Examining the Connection Between Elevated Triglyceride Levels and Risk for Diabetes in Latino Adults
Dr. Dawn Weiler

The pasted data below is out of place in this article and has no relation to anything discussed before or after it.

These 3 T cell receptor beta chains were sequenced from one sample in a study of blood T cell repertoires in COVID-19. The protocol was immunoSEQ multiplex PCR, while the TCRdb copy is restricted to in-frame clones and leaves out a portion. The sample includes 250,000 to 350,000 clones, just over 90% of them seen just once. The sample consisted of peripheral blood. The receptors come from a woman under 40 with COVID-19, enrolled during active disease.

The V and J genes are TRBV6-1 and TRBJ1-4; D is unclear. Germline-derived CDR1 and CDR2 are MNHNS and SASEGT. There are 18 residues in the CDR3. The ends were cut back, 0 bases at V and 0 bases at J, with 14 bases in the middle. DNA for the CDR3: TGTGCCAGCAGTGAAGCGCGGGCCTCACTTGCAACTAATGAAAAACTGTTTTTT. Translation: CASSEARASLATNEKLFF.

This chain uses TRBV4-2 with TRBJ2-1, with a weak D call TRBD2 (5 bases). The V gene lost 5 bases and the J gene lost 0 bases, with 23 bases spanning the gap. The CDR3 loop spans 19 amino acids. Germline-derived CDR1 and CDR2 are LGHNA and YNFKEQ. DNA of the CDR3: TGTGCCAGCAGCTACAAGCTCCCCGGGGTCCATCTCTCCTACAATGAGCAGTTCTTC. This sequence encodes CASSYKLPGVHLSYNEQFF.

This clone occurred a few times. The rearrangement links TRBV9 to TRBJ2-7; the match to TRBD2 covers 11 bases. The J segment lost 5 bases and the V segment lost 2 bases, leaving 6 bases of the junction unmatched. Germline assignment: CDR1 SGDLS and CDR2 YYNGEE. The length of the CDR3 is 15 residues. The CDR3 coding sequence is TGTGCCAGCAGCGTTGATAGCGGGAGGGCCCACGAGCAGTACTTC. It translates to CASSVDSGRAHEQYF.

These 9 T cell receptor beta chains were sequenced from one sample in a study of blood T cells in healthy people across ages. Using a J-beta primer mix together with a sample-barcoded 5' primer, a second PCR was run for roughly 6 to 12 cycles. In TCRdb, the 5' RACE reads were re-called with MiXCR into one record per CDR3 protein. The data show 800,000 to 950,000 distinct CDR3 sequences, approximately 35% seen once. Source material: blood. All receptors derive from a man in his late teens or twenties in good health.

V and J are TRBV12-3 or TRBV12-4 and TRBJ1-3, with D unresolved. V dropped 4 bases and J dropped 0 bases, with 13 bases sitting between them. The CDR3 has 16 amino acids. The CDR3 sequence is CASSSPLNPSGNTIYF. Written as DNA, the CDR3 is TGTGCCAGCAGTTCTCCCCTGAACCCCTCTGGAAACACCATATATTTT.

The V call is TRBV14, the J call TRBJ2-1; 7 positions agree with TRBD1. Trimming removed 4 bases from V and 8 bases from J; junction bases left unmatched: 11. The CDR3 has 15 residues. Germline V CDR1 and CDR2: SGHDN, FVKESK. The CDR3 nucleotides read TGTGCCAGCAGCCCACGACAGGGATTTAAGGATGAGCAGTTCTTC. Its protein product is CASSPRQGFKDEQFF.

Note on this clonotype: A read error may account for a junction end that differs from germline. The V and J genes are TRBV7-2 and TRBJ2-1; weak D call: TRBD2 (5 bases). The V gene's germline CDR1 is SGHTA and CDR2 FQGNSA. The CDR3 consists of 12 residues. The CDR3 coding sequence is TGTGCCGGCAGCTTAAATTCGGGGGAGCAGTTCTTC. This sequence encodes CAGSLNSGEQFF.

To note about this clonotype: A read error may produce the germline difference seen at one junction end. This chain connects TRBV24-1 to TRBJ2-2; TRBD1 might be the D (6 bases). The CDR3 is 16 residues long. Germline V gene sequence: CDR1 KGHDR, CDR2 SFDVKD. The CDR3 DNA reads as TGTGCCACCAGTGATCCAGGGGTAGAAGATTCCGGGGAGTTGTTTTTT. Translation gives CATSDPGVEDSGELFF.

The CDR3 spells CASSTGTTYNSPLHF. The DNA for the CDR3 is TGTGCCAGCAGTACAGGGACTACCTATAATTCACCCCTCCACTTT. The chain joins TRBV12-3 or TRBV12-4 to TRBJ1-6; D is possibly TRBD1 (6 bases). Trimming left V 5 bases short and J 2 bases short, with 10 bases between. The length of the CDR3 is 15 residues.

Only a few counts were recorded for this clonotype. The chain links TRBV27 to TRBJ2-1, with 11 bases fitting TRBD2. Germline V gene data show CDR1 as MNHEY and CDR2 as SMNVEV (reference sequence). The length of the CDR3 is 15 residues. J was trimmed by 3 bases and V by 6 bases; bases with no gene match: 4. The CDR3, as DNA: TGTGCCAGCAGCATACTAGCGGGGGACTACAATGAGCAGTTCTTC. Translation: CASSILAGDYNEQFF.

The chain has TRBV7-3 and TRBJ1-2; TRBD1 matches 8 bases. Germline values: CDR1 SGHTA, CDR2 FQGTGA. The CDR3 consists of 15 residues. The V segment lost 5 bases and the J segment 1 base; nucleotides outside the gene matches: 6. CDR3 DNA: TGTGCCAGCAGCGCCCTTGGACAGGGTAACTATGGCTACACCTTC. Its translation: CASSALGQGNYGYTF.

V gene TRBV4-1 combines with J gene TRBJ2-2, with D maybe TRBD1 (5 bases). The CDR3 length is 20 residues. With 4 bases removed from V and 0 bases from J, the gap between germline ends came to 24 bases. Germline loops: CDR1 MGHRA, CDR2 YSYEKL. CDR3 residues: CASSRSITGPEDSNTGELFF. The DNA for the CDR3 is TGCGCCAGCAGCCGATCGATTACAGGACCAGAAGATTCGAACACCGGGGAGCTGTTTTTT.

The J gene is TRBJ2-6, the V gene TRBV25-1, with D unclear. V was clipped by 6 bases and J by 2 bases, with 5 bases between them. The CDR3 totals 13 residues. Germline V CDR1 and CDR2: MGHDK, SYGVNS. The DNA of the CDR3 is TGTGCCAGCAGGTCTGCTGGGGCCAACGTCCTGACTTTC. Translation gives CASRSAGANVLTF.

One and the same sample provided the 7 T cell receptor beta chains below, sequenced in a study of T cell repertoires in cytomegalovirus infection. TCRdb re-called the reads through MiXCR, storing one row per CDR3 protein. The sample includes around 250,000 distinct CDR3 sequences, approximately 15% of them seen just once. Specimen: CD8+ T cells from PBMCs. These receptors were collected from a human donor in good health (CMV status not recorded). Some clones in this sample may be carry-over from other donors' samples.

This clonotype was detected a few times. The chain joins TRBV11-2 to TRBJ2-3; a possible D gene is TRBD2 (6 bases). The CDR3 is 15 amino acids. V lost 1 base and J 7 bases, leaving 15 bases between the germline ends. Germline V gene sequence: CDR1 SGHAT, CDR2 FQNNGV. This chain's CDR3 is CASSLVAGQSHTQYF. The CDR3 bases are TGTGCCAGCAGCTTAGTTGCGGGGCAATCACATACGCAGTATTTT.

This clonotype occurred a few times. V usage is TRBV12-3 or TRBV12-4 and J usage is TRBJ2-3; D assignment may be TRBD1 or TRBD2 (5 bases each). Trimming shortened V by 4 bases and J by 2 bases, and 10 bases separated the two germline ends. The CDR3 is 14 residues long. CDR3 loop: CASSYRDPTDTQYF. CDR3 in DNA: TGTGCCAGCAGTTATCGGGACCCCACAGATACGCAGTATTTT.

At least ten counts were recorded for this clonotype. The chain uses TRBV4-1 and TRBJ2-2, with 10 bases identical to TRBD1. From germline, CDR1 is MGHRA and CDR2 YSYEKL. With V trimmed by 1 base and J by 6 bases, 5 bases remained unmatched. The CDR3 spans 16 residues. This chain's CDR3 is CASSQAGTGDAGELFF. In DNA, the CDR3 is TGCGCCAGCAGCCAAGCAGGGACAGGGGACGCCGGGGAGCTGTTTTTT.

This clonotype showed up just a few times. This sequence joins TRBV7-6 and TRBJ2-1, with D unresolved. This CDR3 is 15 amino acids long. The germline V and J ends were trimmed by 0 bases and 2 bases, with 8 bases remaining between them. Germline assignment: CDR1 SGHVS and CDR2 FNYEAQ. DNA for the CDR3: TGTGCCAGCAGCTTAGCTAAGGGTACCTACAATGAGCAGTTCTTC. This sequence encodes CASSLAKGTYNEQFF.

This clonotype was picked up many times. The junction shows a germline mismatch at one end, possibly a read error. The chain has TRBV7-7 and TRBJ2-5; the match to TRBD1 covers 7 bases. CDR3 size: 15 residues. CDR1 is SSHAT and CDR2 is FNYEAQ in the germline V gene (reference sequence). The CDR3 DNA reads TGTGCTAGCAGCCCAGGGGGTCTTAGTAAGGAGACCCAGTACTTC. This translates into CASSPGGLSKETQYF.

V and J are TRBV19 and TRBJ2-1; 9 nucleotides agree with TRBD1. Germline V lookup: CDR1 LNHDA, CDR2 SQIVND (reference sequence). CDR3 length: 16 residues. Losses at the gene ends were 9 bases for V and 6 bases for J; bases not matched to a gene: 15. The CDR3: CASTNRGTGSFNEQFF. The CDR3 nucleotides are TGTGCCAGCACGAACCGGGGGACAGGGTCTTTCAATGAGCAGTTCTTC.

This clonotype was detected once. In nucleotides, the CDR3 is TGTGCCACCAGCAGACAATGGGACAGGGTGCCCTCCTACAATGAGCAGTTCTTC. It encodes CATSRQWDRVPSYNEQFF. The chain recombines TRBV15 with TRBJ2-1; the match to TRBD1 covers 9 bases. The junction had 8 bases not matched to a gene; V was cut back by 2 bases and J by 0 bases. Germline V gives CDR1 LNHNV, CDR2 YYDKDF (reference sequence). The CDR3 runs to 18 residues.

Aims: Identify the link, if any, between elevated triglyceride levels and risk for type 2 diabetes in Latino adults residing in southwest Idaho. Methods: Anthropometric measures (height; weight; neck, hip and abdominal girth; thigh skinfold; tricepts and suprailium skinfold on females; chest and abdominal skinfold on males), fasting glucose, insulin, hemoglobin A1C and lipid profiles were collected on 148 Latino adults (female n=80, male n=68) from two faith communities. Participants ranged in age from 18-75 years (mean=42.7 years). Body mass index (BMI) was calculated using the formula m/ht2 where m is mass in kilograms and ht is height in meters. Correlational statistical analyses was carried out with the variables of glucose, BMI, triglycerides, cholesterol and hemoglobin A1C. Background: Diabetes is one of the fastest growing disease classifications within the United States, especially among the Latino population. Nationally 2.5 million Latinos 20 years of age or older, have diabetes. Latino individuals are 1.7 times as likely to have diabetes compared to non-Hispanic white individuals of similar age. These numbers are on a steady increase and only account for diagnosed cases of diabetes. Prevalence rates for the common complications of diabetes imply that developing strategies for early identification of those at high risk of developing diabetes is a critical need. Triglyceride levels were examined as a possible method to provide earlier detection of diabetes risk. Results: A Kendall’s tau b correlation coefficient reveals significant association between glucose, triglycerides and BMI. The correlation coefficient between triglycerides and glucose was 0.277 (p=0.01). The correlation coefficient between BMI and glucose was 0.228 (p=0.01). The only significant correlation of interest with hemoglobin A1C was BMI (0.243, p=0.01). Conclusions: The stronger correlation between triglycerides and glucose as opposed to BMI and glucose suggests that triglycerides may be a more robust predictor than BMI of diabetes risk. However, due to the limited size of this study more research is required in this area to further explore the viability of triglycerides as a single predictor of diabetes risk.
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